Did Finland really declare a 4-day working week in its country? Here’s the fact check

Finland has always been a country with the highest happiness index than any other country in the world. They say happiness is found even in little things and Finland has retained its top rank for the second year in a row according to a World Happiness Report.

The UN report was released by the Sustainable Development Solutions Network for the United Nations on March 20, declared as ‘World Happiness Day’ by the UN General Assembly in 2012.

The report rates countries on 6 key variables like income, freedom, trust, healthy life expectancy, social support and generosity. The fact that Finland tops the list as the happiest country in the world consecutively makes the country a class apart.

Coming to the point, several media outlets across the globe have been reporting that Finland wants to cut down working hours and days for the employees in the country. It was earlier reported that Finland wants to introduce a four-day workweek phenomenon. Is this true? Let’s find out.

Credits: EurActiv

Several international media outlets in UK, US, Australia and India have reported that Finland’s 34-year-old prime minister identified as Sanna Marin has announced plans to introduce a four-day workweek, and in some cases a six-hour workday too. However, in reality, the country’s government has no such plans.

There is very little validity to these recent claims and as per the Finnish government itself, no such plans exist. “There’s no mention of this in the government’s program. It is not on the government’s agenda,” a government source told AFP in a text message. The source also regretted that “no fact-checking whatsoever” had been attempted.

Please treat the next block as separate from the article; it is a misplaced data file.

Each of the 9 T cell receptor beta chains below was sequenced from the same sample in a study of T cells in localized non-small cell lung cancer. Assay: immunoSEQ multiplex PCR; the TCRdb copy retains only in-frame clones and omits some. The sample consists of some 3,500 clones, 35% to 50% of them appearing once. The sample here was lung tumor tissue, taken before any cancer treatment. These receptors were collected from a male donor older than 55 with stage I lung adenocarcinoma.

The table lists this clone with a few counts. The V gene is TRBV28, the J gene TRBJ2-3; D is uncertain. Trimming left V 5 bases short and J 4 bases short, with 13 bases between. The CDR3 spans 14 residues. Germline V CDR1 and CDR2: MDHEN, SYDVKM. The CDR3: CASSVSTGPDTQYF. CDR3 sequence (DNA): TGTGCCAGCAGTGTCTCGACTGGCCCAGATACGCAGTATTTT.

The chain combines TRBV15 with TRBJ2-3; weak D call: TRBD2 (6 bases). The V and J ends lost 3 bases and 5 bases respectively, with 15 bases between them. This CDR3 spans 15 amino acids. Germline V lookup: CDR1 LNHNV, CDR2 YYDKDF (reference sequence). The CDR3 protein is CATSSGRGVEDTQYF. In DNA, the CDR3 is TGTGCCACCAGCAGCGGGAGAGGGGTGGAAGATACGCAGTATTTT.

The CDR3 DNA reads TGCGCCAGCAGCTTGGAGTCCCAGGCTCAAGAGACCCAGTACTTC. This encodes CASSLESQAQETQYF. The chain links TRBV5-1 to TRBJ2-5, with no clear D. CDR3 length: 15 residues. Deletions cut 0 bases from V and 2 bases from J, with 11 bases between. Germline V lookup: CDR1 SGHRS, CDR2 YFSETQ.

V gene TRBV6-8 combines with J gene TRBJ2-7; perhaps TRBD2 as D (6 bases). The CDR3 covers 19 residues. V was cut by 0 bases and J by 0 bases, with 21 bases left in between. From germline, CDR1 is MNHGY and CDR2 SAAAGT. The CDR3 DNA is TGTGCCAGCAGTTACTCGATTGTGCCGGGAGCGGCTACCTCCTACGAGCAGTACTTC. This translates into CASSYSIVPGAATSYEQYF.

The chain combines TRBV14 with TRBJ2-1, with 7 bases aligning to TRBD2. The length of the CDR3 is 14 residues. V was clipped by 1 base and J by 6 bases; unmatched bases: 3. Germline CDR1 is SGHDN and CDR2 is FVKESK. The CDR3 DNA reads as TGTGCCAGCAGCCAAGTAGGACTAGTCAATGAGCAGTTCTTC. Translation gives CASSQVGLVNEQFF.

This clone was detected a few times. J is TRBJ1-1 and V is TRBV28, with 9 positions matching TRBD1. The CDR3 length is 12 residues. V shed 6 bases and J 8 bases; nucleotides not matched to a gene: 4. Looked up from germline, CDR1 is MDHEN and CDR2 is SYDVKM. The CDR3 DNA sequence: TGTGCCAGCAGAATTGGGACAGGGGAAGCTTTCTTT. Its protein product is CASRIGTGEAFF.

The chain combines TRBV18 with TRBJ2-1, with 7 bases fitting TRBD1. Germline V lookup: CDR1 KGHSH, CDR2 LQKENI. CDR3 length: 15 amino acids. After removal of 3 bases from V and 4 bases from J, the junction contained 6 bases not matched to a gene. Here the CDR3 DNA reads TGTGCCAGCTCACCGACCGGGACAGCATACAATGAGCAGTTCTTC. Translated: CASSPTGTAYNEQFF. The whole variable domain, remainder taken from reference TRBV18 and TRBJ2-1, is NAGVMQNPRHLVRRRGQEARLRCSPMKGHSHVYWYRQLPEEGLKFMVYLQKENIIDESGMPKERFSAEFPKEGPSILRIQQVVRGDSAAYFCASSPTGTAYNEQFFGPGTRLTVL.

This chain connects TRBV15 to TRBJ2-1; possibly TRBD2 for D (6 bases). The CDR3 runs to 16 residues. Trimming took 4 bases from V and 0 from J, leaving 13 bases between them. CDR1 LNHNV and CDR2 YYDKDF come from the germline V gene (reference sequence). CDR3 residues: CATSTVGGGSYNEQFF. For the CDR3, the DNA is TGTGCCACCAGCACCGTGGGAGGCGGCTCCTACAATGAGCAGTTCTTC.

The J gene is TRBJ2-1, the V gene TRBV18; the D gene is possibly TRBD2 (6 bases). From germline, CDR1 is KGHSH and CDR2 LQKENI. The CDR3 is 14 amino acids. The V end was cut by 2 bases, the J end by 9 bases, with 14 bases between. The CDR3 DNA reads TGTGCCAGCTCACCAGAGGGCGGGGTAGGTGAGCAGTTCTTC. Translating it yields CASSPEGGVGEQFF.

On Tuesday, the government also officially denied the plans in a tweet. “In the Finnish Government´s program, there is no mention about a 4-day week. The issue is not on the Finnish Government’s agenda. PM @marinsanna envisioned idea briefly in a panel discussion last August while she was the Minister of Transport, and there hasn’t been any recent activity,” it added.

The new young Finland PM Marin said the four-day working week and six-hour working day could be the future goal:

“A four-day working week, six-hour working day, why can’t that be the next step? Is eight hours the final reality? In my opinion, people deserve more time with their families, their close ones, with their hobbies and other things in their life. This could be the next step for us in working life,” she added while listing things she hoped for in the future.

Several media publications reporting the story refer to an article by Brussels-based publication New Europe, published on January 2.

The New Europe article makes clear that this is not an official policy of the new government, but had suggested that Marin could bring up the idea once again now in her new role as prime minister in the future.

Sanna Marin suggested that a shorter workweek should be a future goal in Finland. However, it is quite clear now that there is no truth to reports that Finland in any such circumstance is preparing to bring in a four-day workweek or shorten the working hours of the day.